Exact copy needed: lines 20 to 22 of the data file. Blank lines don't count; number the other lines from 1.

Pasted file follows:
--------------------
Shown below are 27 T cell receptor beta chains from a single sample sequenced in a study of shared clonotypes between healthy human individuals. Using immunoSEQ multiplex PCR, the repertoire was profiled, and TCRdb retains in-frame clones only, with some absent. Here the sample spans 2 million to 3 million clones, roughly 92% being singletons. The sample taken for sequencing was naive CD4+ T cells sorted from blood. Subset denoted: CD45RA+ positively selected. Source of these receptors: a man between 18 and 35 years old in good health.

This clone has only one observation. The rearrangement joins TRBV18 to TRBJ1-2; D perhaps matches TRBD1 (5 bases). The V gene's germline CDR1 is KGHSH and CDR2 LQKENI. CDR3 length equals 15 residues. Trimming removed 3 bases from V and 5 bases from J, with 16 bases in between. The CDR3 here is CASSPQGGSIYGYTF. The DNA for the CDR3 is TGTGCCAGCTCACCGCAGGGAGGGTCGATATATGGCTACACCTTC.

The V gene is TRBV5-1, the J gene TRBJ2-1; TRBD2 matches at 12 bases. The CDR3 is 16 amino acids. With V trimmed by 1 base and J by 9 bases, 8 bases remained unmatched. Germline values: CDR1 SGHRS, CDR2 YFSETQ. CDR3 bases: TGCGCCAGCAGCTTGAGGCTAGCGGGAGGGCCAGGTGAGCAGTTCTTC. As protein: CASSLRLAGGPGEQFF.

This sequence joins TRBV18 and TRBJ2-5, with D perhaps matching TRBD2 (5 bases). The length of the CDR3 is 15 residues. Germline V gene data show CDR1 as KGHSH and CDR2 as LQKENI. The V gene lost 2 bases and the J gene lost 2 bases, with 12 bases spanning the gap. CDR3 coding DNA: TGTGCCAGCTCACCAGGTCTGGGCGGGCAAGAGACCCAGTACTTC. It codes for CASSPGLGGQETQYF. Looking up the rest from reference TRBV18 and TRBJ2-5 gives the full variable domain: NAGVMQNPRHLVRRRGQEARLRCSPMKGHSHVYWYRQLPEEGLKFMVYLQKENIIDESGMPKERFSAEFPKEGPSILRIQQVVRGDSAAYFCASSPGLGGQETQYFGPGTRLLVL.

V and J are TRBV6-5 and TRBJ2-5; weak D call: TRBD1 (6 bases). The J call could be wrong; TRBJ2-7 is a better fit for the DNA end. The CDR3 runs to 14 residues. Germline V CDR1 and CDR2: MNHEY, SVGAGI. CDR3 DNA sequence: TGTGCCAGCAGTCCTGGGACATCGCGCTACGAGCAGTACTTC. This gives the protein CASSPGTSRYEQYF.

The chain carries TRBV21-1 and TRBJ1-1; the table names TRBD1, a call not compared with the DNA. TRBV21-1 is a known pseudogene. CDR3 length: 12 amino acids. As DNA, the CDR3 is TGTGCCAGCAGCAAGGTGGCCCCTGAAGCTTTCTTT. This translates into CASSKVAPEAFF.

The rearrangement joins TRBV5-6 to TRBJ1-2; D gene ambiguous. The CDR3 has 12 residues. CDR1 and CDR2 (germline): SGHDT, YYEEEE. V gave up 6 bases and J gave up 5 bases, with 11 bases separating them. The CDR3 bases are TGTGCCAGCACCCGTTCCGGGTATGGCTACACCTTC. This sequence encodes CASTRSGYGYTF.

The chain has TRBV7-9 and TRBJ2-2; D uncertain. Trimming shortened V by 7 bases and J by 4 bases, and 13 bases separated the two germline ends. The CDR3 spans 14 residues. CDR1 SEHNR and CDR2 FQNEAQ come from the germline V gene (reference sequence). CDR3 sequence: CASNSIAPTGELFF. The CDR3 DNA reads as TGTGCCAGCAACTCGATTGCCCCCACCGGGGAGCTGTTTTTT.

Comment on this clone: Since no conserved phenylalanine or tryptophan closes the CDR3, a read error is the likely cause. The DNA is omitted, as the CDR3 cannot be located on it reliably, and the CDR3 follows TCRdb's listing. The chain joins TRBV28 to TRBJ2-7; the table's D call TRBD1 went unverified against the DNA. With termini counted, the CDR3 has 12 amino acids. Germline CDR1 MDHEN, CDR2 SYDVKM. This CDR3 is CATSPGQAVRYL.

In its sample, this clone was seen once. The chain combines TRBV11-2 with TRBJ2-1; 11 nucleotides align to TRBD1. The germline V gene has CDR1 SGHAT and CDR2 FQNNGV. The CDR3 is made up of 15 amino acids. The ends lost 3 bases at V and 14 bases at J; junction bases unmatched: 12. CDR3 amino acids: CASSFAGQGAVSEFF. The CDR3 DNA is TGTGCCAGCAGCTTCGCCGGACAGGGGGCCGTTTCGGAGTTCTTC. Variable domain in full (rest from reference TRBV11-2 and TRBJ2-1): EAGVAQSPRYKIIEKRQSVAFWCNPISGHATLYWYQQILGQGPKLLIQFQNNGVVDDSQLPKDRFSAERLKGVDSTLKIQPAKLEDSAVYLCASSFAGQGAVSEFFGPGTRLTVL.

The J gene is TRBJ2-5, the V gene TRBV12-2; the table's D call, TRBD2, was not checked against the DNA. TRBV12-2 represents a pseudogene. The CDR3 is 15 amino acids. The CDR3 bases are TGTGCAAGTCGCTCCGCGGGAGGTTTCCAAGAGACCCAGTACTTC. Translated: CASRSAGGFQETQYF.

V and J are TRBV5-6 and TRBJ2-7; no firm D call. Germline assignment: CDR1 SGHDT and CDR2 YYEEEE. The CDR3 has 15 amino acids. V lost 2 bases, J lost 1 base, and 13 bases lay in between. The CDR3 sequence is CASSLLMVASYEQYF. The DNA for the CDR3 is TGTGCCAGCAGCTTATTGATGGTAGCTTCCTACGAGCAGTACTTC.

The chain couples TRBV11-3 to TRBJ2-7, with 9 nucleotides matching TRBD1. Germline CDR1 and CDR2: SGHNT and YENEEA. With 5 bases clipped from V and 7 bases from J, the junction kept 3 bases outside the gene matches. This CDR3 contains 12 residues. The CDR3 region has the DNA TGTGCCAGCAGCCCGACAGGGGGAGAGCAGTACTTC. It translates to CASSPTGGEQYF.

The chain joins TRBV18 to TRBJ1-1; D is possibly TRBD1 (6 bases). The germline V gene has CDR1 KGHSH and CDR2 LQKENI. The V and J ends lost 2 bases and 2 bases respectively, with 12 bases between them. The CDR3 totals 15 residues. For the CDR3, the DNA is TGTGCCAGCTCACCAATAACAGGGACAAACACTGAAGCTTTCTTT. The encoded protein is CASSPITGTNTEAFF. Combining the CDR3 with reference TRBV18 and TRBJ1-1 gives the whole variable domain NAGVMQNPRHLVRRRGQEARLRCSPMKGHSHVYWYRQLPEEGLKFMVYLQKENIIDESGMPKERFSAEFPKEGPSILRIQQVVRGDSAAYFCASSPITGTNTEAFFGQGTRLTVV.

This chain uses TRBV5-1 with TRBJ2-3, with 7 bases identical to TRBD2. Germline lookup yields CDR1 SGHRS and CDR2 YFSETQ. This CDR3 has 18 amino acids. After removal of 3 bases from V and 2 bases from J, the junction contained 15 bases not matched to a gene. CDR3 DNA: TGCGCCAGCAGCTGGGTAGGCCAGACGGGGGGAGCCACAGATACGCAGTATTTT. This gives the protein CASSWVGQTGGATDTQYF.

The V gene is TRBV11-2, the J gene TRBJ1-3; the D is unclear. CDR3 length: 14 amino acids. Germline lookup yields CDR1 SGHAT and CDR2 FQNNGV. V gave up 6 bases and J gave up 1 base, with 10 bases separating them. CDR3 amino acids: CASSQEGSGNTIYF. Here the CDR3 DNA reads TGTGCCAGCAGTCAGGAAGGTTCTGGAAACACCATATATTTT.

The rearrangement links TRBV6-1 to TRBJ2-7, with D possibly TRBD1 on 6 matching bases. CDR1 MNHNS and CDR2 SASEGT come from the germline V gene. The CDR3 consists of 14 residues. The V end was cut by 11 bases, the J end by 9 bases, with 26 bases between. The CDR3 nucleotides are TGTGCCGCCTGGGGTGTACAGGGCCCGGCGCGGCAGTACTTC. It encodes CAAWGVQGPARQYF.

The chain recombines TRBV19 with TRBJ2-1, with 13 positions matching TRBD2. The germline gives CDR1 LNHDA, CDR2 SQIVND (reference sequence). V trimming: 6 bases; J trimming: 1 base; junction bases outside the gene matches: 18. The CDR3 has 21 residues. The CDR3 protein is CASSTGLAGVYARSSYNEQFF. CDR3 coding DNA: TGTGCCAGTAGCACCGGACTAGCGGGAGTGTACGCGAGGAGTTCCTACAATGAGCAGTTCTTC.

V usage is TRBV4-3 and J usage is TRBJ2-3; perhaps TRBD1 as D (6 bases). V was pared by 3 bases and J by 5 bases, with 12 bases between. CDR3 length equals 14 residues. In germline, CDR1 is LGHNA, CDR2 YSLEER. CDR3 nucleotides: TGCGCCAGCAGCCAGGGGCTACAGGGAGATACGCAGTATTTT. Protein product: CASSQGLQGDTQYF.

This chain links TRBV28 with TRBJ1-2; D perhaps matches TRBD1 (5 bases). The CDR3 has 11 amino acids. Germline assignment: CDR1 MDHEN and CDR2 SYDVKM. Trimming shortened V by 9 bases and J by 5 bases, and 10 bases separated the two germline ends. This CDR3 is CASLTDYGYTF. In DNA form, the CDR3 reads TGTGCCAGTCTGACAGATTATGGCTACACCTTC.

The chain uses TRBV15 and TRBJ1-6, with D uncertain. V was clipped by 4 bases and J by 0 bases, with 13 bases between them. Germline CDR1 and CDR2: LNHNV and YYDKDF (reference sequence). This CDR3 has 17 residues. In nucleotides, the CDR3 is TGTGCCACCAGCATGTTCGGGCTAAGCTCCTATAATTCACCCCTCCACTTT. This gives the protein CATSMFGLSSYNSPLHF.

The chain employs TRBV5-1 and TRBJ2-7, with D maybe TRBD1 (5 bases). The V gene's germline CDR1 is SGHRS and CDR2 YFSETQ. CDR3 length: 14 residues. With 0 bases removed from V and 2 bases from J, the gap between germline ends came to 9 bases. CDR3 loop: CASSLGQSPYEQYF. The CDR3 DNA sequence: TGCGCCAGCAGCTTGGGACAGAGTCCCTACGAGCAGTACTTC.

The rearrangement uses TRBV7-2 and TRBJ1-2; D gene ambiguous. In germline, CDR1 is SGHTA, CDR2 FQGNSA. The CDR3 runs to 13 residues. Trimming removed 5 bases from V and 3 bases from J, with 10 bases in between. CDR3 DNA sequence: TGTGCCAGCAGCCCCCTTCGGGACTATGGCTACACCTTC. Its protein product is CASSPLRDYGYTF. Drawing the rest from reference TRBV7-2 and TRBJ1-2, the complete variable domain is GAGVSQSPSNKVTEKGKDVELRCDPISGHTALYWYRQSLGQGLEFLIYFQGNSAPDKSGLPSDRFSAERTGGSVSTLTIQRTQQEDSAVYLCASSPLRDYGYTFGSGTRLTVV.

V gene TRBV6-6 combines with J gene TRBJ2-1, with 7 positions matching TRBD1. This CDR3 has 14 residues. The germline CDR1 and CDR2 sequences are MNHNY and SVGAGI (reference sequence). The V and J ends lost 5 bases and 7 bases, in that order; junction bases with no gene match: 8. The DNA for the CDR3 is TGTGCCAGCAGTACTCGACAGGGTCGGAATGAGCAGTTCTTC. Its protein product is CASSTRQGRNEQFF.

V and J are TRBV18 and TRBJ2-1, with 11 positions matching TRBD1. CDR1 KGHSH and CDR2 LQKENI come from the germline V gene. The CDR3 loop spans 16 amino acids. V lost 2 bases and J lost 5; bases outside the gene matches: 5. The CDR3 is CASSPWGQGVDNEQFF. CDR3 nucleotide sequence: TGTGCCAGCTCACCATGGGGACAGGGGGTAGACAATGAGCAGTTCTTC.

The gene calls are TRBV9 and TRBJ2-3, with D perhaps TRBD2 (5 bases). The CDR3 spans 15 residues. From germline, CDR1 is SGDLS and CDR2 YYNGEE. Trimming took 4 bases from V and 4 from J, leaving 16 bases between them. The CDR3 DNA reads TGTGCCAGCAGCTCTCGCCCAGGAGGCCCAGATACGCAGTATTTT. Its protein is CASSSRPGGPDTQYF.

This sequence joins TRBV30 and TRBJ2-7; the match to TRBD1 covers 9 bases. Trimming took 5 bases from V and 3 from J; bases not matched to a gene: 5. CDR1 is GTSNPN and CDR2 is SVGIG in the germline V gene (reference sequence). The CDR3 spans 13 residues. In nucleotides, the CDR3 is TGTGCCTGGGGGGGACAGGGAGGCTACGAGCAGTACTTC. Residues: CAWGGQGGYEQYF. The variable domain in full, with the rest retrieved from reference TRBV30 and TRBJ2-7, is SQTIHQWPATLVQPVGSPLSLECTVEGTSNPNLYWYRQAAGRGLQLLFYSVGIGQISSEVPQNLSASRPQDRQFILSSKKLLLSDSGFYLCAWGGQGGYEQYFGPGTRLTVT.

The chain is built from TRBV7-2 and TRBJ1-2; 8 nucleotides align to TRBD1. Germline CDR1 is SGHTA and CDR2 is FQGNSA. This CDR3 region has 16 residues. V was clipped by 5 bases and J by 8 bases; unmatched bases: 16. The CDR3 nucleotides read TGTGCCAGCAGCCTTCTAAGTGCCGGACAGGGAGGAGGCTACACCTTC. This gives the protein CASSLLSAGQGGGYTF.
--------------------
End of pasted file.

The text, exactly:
This chain links TRBV28 with TRBJ1-2; D perhaps matches TRBD1 (5 bases). The CDR3 has 11 amino acids. Germline assignment: CDR1 MDHEN and CDR2 SYDVKM. Trimming shortened V by 9 bases and J by 5 bases, and 10 bases separated the two germline ends. This CDR3 is CASLTDYGYTF. In DNA form, the CDR3 reads TGTGCCAGTCTGACAGATTATGGCTACACCTTC.

The chain uses TRBV15 and TRBJ1-6, with D uncertain. V was clipped by 4 bases and J by 0 bases, with 13 bases between them. Germline CDR1 and CDR2: LNHNV and YYDKDF (reference sequence). This CDR3 has 17 residues. In nucleotides, the CDR3 is TGTGCCACCAGCATGTTCGGGCTAAGCTCCTATAATTCACCCCTCCACTTT. This gives the protein CATSMFGLSSYNSPLHF.

The chain employs TRBV5-1 and TRBJ2-7, with D maybe TRBD1 (5 bases). The V gene's germline CDR1 is SGHRS and CDR2 YFSETQ. CDR3 length: 14 residues. With 0 bases removed from V and 2 bases from J, the gap between germline ends came to 9 bases. CDR3 loop: CASSLGQSPYEQYF. The CDR3 DNA sequence: TGCGCCAGCAGCTTGGGACAGAGTCCCTACGAGCAGTACTTC.